Personal safety and comfort are enhanced when you wear protective clothing. Operating without protective clothing increases your chances of severe injury in the event of an incident. Always wear a quality approved motorized vehicle helmet (motorcycle helmet) that fits properly.
Although complete protection is not possible, knowing what to wear and how to wear it can make you more comfortable when you ride.
Dressing Like the Pros
The single most important piece of protective gear you can wear is a quality-approved motorized vehicle helmet (motorcycle helmet). A good helmet can help prevent serious head injuries. Studies have shown that wearing a helmet does not reduce essential vision or hearing. Operating without a quality approved motorized vehicle helmet (motorcycle helmet) increases your chances of severe head injury in the event of an incident.
What to Look for in a Helmet
Standards and Testing
Helmets protect your head in two ways: the outer shell resists penetration and abrasion, and the inner liner absorbs shock by slowly collapsing under impact. Both the shell and the liner essentially self-destruct by spreading the forces of an impact throughout the helmet material. That is why, in most cases, if a helmet has been damaged in an incident, it may be of little protective value in another mishap.
When you purchase a helmet, look for stickers inside or on the outside of the helmet, confirming compliance with the standards from one or both of these agencies: Department of Transportation (DOT), or the Snell Memorial Foundation or equivalent. (There are additional helmet standards now besides these two).
Each manufacturer has established procedures to evaluate helmets for:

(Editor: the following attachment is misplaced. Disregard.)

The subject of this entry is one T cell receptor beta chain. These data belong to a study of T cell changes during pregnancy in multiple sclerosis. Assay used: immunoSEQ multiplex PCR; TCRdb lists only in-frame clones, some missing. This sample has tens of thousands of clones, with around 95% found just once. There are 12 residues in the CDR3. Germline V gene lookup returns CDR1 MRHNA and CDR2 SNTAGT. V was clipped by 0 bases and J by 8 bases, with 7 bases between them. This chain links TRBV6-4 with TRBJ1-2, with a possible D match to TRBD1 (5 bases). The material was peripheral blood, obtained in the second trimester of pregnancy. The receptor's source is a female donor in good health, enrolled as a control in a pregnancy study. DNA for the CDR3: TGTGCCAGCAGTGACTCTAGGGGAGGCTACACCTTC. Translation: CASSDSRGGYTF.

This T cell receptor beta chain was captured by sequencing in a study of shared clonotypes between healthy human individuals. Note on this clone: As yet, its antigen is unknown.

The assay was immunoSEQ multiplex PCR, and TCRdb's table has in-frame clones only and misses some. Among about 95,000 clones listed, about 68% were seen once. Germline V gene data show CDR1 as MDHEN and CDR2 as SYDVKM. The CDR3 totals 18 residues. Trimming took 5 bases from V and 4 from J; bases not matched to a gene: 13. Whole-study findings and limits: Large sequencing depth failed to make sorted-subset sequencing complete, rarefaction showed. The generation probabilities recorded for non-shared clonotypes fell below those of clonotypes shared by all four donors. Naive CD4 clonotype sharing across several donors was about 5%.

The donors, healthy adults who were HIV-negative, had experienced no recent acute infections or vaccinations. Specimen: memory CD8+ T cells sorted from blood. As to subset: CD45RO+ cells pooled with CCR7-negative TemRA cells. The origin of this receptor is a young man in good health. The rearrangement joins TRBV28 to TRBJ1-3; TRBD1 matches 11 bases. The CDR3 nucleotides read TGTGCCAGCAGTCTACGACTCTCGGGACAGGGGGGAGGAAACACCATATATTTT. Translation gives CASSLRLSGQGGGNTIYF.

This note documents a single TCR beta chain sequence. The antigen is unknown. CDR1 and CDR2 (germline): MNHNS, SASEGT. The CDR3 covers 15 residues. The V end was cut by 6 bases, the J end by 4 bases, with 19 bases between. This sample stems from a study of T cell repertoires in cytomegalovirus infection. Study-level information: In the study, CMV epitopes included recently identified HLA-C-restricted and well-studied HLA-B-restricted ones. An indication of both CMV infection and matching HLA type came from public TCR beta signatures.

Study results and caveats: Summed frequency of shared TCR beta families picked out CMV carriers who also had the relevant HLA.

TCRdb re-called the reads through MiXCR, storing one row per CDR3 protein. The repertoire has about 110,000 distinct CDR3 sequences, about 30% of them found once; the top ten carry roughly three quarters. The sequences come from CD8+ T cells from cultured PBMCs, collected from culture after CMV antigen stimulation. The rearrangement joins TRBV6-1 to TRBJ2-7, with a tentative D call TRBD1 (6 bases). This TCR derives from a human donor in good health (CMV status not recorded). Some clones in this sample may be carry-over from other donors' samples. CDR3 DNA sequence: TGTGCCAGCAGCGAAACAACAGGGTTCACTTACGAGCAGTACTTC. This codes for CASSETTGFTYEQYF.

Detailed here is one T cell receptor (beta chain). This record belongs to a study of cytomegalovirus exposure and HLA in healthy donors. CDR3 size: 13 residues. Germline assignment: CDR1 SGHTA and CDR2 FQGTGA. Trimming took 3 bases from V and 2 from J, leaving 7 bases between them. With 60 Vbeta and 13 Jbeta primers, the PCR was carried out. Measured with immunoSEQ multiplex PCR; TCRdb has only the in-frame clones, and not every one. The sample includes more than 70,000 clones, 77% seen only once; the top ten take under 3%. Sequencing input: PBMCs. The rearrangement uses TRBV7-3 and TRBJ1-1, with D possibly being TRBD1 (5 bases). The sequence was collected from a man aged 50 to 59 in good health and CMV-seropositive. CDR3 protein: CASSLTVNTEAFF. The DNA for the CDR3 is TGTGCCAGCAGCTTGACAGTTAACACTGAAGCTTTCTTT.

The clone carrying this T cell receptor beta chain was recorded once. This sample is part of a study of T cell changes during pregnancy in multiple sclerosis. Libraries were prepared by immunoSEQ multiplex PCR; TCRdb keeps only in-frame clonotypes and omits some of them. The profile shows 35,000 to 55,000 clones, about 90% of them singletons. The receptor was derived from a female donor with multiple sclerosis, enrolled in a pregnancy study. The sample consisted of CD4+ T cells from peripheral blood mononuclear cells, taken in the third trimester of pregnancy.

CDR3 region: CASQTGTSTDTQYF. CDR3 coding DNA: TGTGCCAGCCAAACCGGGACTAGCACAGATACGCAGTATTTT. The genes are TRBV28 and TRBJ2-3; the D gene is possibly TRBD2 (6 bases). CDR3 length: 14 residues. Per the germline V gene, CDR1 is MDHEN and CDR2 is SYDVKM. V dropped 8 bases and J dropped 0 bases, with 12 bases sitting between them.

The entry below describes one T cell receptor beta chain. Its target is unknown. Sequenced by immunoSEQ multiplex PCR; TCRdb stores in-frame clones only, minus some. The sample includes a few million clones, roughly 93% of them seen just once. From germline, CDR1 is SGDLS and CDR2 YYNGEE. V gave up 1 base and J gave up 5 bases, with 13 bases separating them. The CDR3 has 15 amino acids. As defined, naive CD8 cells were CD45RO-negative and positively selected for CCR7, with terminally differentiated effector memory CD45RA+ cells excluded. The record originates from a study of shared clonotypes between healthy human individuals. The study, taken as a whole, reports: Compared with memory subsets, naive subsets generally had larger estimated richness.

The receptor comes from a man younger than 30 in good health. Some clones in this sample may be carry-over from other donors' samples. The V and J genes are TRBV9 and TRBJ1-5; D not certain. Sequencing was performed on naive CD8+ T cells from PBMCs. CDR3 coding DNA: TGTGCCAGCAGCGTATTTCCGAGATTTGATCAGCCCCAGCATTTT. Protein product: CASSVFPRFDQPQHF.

- Impact – the shock-absorbing capacity of the helmet
- Penetration – the ability of the helmet to withstand a blow from a sharp object
- Retention – the ability of the chin strap to stay fastened without breaking or stretching
- Peripheral Vision – the helmet must provide a minimum side vision of 120 degrees to each side (Most people’s peripheral vision is between 110 and 115 degrees.)
The Right Helmet for You
While colour, design and price may influence your decision about which helmet to buy, protection should be your first consideration.
The full-face helmet provides the most protection since it covers more of your face. Recent design improvements in shell material and interior ventilation have improved comfort. The next choice in protection is the three-quarter (open-face) helmet. It does not offer the face and chin protection that full-faced helmets do, so if you choose this style, it should be used with mouth/chin protection.
For a helmet to offer the most protection possible it must fit properly. Your helmet should fit snugly but comfortably and be securely fastened.
Always fasten your helmet’s chin strap snugly. A helmet will do you no good if it comes off during a mishap.
The Right Helmet for Youngsters
A helmet is also the most important piece of protective gear for children. Athletic headgear such as hockey, football or skateboard helmets ARE NOT ACCEPTABLE for ATV riding. They do not have adequate energy absorption qualities for use while operating a motorized vehicle.
As with any helmet, a child’s helmet must fit properly to be effective. Do not use an adult-sized helmet that is too large for a youngster. Helmets are available in children’s sizes. Check with your ATV dealer.